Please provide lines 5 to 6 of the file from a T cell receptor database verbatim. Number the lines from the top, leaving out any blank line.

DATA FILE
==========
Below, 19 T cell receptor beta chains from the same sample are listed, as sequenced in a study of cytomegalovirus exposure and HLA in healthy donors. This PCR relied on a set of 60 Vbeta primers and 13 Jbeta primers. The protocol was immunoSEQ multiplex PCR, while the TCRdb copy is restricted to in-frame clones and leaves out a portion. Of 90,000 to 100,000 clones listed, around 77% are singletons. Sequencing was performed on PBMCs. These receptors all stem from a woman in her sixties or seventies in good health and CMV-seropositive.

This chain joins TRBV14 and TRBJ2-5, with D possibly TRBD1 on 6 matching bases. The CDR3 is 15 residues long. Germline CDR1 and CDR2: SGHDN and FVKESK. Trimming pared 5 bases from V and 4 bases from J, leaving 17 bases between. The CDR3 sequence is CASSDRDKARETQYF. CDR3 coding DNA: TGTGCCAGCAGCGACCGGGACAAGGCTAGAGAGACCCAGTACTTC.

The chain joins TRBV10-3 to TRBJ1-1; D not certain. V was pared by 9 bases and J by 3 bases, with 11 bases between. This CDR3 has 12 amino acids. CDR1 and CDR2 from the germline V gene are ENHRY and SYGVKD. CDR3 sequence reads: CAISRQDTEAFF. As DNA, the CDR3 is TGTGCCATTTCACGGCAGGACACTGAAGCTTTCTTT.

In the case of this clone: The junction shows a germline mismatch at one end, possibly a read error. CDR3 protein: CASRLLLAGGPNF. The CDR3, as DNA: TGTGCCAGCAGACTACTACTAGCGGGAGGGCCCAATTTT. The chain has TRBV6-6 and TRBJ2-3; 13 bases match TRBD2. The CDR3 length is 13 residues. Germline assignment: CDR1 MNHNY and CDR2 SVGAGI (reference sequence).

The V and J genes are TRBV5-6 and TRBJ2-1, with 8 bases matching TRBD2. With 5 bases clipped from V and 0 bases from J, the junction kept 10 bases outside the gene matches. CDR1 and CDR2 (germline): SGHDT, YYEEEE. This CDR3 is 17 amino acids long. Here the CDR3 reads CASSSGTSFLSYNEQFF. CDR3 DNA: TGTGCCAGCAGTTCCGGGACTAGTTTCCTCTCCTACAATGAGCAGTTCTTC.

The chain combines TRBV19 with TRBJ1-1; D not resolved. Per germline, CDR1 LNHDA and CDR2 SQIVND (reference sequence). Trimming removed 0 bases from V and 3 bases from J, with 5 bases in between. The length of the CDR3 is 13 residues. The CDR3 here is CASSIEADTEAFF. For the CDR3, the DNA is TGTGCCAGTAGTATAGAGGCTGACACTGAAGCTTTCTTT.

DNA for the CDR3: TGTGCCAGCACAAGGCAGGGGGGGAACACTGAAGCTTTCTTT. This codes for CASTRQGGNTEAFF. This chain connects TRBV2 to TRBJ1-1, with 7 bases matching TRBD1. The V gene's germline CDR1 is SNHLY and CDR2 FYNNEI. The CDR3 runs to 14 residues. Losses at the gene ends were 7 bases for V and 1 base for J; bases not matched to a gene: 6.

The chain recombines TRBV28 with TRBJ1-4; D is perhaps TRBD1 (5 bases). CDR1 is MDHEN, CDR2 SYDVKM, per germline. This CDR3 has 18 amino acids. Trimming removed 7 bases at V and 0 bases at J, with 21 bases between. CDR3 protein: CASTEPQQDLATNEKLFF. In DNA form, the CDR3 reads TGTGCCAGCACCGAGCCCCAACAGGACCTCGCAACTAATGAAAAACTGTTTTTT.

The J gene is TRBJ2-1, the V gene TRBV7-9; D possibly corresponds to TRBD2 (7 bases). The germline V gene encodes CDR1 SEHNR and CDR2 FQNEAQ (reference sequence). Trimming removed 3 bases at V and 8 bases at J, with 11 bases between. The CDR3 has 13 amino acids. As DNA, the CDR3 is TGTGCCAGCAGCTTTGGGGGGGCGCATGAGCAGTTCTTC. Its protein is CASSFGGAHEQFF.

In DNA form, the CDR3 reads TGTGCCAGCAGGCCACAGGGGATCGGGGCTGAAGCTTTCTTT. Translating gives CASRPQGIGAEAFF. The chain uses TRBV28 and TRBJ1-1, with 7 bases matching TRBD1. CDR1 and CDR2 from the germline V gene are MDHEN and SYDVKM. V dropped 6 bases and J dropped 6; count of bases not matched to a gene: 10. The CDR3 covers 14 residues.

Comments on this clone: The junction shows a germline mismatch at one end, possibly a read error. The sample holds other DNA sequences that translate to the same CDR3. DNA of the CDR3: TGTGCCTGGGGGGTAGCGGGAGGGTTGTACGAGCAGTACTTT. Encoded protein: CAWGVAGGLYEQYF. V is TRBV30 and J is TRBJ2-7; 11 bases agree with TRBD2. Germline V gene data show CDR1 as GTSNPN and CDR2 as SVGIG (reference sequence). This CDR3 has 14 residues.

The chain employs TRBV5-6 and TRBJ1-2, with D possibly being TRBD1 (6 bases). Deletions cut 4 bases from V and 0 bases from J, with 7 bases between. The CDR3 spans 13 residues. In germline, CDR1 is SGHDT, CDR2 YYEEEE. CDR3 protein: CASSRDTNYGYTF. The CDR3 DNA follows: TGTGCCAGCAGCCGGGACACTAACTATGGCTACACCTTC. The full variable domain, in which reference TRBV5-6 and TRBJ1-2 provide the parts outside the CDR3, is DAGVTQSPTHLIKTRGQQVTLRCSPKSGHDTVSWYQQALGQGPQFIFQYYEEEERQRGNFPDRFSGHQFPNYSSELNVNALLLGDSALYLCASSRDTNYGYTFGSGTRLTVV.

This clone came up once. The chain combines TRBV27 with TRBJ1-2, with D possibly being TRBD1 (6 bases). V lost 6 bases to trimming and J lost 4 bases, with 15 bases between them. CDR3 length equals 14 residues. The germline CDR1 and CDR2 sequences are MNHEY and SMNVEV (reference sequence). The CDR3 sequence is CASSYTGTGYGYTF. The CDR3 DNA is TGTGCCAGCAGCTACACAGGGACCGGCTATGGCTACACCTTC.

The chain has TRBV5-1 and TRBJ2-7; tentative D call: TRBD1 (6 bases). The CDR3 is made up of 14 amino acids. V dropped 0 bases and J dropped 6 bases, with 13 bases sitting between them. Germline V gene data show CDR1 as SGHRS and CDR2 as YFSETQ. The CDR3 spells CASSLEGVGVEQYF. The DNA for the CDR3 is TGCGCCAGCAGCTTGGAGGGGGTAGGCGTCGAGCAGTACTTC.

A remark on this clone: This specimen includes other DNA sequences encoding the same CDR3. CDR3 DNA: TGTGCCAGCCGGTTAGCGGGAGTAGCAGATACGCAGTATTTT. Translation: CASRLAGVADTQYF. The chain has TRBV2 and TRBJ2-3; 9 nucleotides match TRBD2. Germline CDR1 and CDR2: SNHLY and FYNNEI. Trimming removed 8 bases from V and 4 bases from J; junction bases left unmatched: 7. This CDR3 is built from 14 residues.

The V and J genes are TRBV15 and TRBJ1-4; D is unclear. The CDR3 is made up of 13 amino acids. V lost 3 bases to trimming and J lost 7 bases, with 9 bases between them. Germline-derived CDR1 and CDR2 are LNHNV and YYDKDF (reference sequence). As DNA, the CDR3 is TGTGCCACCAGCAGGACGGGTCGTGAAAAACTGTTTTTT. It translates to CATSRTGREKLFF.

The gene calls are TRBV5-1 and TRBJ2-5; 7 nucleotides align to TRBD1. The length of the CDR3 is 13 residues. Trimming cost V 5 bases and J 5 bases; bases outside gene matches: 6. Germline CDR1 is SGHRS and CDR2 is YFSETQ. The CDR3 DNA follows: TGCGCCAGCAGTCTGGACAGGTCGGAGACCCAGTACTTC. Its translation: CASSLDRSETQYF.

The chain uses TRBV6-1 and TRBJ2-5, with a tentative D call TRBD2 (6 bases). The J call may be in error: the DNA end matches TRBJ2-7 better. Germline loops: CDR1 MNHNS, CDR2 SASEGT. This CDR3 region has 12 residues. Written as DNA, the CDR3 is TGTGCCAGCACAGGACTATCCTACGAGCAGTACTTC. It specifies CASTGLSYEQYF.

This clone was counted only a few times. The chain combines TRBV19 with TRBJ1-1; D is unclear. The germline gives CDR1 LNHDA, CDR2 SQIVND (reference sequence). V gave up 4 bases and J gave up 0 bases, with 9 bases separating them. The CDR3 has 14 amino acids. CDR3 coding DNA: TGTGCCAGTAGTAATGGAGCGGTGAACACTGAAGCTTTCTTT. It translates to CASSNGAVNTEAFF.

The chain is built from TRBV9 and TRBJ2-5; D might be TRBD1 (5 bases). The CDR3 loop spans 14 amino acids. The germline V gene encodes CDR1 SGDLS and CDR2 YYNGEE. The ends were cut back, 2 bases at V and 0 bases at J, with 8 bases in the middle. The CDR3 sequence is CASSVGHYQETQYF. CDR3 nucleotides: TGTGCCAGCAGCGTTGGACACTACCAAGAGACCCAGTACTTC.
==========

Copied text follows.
The V and J genes are TRBV5-6 and TRBJ2-1, with 8 bases matching TRBD2. With 5 bases clipped from V and 0 bases from J, the junction kept 10 bases outside the gene matches. CDR1 and CDR2 (germline): SGHDT, YYEEEE. This CDR3 is 17 amino acids long. Here the CDR3 reads CASSSGTSFLSYNEQFF. CDR3 DNA: TGTGCCAGCAGTTCCGGGACTAGTTTCCTCTCCTACAATGAGCAGTTCTTC.

The chain combines TRBV19 with TRBJ1-1; D not resolved. Per germline, CDR1 LNHDA and CDR2 SQIVND (reference sequence). Trimming removed 0 bases from V and 3 bases from J, with 5 bases in between. The length of the CDR3 is 13 residues. The CDR3 here is CASSIEADTEAFF. For the CDR3, the DNA is TGTGCCAGTAGTATAGAGGCTGACACTGAAGCTTTCTTT.